The Queen’s younger children, like her sister Princess Margaret, have all made non-royal and, indeed, non-aristocratic marriages, albeit to those who moved in royal circles. Then again, the British aristocracy, and the royal family too, have always maintained their vigour on a steady supply of fresh blood. Witness here the Downton Abbey-style influx of ‘dollar princesses’ – American heiresses marrying into the British aristocracy – around the turn of the last century. The affection in which the Queen Mother was held paved the way for non-royal brides ahead. And the new wave of royal brides are important – perhaps more so than ever in the new, feminised climate of the 21st century.
The media furore around Kate might look like that around Diana, Princess of Wales. The concern of Prince William – and of Buckingham Palace, of course – has been to ensure it never takes on the same destructive edge. But that cuts both ways. In the years of Diana’s long estrangement from Prince Charles, every story about her was essentially a story against the monarchy. That’s not how it plays today, with the royals’ new media star singing from the same hymn sheet as the rest of the family.
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Kate is a willing and able new recruit to what her husband’s grandfather Prince Philip famously called “the firm”. Her impressive contribution to the family’s popularity may be more valuable than ever in the years ahead if, as has been suggested, Prince William’s surface geniality with the press masks a deep and understandable hostility.
In one sense, Catherine, Duchess of Cambridge is a throwback: a young woman waiting years for that wedding ring, a consort apparently content with that role. As such, in modern terms, she is an anomaly. But the point is that as an educated, 21st-century woman, free from any constraints of family, she had far more options than her predecessors – and went ahead with this choice anyway. Where Diana gave the impression of never having understood just what she was getting into, this was a career for which Kate had signed up even before the proposal. Perhaps she knew that, this time around, the balance of power would be poised more equitably.
When a friend once commented how lucky Kate was to be going out with William, she is said to have quipped back: “He’s lucky to be going out with me.” The point is, the feeling was reciprocal, and echoed by William’s family. “We are so lucky to have her,” Prince Charles told wedding guests. Since then, there has been nothing since to make the royal family think any other way.
The British, it is said, like their queens: this may be truer than ever today. The role of the modern constitutional monarch may even be one that a woman can occupy more easily. The Queen’s function is that which the poet William Wordsworth ascribed to the perfect woman – “to warn, to comfort, and command”. Effectively, she is mother of the nation; the authoritarian image of a father figure may not play as readily.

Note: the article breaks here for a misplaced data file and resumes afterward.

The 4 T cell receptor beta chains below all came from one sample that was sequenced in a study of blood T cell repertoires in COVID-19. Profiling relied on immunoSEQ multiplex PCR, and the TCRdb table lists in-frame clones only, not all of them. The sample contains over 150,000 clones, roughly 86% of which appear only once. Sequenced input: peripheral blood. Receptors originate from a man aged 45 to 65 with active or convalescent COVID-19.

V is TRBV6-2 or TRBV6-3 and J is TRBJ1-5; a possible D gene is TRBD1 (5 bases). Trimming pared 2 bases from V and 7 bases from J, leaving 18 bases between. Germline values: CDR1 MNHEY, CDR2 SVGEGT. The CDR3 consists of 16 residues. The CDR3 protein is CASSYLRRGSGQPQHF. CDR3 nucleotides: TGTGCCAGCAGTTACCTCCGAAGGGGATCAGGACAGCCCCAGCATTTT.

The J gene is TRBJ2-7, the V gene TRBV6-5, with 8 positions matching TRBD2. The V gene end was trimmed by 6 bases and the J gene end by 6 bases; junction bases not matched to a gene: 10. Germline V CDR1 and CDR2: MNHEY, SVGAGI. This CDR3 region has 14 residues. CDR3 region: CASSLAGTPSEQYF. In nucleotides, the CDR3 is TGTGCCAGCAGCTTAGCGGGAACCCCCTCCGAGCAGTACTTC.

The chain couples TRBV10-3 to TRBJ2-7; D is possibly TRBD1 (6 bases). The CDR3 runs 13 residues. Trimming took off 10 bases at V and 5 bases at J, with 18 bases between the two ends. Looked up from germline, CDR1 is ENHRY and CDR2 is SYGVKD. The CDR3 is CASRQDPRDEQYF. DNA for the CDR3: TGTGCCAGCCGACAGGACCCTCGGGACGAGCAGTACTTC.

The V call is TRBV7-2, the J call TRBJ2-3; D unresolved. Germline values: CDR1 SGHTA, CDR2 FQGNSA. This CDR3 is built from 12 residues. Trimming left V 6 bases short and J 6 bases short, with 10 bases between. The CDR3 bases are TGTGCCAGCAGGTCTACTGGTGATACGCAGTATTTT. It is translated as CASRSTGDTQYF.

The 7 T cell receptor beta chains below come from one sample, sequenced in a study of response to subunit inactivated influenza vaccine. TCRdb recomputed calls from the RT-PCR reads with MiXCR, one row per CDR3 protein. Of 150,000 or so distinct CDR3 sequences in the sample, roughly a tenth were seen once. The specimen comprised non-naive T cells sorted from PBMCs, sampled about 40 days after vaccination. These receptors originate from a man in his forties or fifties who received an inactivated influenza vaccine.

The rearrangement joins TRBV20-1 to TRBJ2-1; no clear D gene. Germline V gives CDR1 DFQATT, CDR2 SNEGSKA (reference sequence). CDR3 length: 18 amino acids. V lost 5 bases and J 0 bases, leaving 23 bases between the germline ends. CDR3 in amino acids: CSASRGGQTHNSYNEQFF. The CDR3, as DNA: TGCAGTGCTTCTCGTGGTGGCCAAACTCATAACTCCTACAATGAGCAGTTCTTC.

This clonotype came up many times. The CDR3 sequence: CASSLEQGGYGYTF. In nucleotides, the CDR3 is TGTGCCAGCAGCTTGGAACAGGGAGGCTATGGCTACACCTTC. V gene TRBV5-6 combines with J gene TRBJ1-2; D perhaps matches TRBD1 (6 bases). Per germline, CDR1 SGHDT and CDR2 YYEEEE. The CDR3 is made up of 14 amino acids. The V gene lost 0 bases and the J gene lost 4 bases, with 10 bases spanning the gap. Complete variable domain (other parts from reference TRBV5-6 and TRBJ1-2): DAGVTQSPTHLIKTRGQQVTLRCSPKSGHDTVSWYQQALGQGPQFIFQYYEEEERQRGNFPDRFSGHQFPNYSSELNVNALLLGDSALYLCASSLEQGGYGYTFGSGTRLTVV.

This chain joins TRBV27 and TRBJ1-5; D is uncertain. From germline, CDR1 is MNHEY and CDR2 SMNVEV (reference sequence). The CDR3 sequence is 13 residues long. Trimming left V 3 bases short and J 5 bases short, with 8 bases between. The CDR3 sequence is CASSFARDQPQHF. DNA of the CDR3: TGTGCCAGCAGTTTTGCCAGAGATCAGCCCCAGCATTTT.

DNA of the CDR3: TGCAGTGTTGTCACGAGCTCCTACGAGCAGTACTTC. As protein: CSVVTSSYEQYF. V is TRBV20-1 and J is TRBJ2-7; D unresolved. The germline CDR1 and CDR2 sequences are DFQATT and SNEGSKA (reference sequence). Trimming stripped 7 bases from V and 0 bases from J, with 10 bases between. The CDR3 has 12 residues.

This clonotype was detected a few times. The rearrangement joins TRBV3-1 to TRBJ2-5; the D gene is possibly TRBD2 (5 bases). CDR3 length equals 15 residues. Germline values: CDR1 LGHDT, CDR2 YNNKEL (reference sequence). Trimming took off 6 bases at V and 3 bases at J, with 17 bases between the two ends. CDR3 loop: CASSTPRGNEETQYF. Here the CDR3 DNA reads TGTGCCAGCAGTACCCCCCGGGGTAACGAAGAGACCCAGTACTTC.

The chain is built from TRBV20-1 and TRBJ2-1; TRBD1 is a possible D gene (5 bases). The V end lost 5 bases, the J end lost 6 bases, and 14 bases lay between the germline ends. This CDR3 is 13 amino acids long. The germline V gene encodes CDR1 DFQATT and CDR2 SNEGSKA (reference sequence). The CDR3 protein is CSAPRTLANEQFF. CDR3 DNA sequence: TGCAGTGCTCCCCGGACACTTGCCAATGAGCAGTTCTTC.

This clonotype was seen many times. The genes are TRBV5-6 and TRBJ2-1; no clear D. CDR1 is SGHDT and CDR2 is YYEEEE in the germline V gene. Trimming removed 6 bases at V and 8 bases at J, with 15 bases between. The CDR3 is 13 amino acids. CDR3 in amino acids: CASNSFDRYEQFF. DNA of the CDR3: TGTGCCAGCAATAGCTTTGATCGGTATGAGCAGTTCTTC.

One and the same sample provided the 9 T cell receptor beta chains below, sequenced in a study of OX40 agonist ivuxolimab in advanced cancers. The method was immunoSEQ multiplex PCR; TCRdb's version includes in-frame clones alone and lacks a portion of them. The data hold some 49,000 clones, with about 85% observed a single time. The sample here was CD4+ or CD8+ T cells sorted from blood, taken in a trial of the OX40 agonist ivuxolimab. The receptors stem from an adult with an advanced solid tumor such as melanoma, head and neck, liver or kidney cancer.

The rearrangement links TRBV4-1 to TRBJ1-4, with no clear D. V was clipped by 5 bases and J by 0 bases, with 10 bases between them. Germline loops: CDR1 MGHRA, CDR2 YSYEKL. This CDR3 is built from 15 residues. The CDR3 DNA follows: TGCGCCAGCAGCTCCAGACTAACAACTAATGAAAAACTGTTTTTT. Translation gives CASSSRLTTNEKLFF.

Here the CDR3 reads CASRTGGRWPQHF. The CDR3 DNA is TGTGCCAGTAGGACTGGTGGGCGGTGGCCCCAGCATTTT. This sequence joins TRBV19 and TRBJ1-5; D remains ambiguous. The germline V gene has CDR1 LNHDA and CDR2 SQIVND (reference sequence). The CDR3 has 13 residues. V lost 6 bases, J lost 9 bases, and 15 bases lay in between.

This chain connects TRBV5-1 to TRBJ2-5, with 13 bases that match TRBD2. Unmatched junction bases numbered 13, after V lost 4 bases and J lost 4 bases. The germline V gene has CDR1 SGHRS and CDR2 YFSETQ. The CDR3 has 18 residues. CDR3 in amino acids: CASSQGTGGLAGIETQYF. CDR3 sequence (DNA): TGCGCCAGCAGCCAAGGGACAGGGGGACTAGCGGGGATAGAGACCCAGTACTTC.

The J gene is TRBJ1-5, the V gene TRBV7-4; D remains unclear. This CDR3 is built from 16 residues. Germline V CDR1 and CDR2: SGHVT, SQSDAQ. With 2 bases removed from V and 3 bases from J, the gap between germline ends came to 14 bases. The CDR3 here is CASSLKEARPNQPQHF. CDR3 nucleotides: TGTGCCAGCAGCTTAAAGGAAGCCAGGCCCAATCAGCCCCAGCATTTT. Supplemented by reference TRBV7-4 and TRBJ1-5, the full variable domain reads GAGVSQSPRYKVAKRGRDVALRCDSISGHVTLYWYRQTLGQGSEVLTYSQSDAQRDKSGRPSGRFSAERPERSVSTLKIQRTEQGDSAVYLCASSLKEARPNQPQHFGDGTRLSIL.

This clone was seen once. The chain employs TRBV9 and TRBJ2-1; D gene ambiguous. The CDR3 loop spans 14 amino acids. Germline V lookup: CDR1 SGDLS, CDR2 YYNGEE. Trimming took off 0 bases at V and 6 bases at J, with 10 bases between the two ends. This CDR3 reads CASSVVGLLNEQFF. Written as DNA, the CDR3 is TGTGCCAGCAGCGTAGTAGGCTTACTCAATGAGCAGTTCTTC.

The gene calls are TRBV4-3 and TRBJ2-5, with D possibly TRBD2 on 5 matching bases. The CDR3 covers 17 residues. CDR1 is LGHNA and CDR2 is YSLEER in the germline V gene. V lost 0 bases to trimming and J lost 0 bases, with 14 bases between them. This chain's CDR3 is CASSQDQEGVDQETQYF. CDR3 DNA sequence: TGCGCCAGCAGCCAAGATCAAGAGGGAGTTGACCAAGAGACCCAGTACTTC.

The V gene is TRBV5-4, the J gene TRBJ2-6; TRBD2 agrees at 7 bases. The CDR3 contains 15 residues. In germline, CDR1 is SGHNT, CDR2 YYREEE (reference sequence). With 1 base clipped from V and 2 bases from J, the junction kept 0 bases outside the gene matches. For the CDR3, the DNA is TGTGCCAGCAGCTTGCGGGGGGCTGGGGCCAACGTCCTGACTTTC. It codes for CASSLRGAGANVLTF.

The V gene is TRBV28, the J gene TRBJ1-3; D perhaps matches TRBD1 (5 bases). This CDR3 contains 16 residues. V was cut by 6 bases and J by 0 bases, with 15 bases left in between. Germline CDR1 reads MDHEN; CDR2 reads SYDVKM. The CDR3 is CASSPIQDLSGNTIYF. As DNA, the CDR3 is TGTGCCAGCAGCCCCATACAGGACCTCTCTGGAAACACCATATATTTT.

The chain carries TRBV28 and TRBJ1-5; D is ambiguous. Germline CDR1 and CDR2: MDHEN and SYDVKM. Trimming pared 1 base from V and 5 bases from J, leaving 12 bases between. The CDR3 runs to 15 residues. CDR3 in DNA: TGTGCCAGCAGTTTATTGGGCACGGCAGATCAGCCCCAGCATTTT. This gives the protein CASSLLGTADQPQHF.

Despite the recent changes to the rules of succession – decreeing that, had William and Kate’s first child been a girl, she would have taken precedence over a younger brother – the next three monarchs are likely to be male. This makes it all the more important that they should learn to accept a consort’s influence – and gratefully.
Despite causing scandal and provoking hostility, several royal men found their brides outside blue-blood circles
Katherine Swynford (c1350–1403)
When Edward III’s son John of Gaunt wed Katherine Swynford in 1396, she had already been his mistress for around 25 years and had borne him several children. Those Beaufort children later became legitimate, but their right to the throne remained debatable. Nonetheless, their descendents sit on the throne today.
Elizabeth Woodville (c1437–92)
It caused a scandal when the new Yorkist king Edward IV made a secret love match with the widow of a mere Lancastrian knight, but there was propaganda value in the alliance. She was blamed for the extensive hold her family gained on the country, but the marriage was undoubtedly happy.
Anne Boleyn (c1501–36)
The question of Anne Boleyn’s rank was overshadowed by the far greater scandal of the lengths to which Henry VIII went to marry her. His efforts to free himself from his first marriage led to England’s break with Rome. Anne remains – like her daughter Elizabeth I – one of the most debated figures in history.
Camilla Parker Bowles (1947–)
The 2005 marriage of Prince Charles to the divorced Mrs Parker Bowles was likewise controversial, less because of her antecedents than her marital status – and the distress the pair’s long affair had caused to Charles’s wife Diana. It has been said the Duchess of Cornwall has no wish to assume the position of queen, but her stateliness during the last decade has done much to reduce public hostility.
This article first appeared in BBC History Magazine’s ‘Royal Women’ bookazine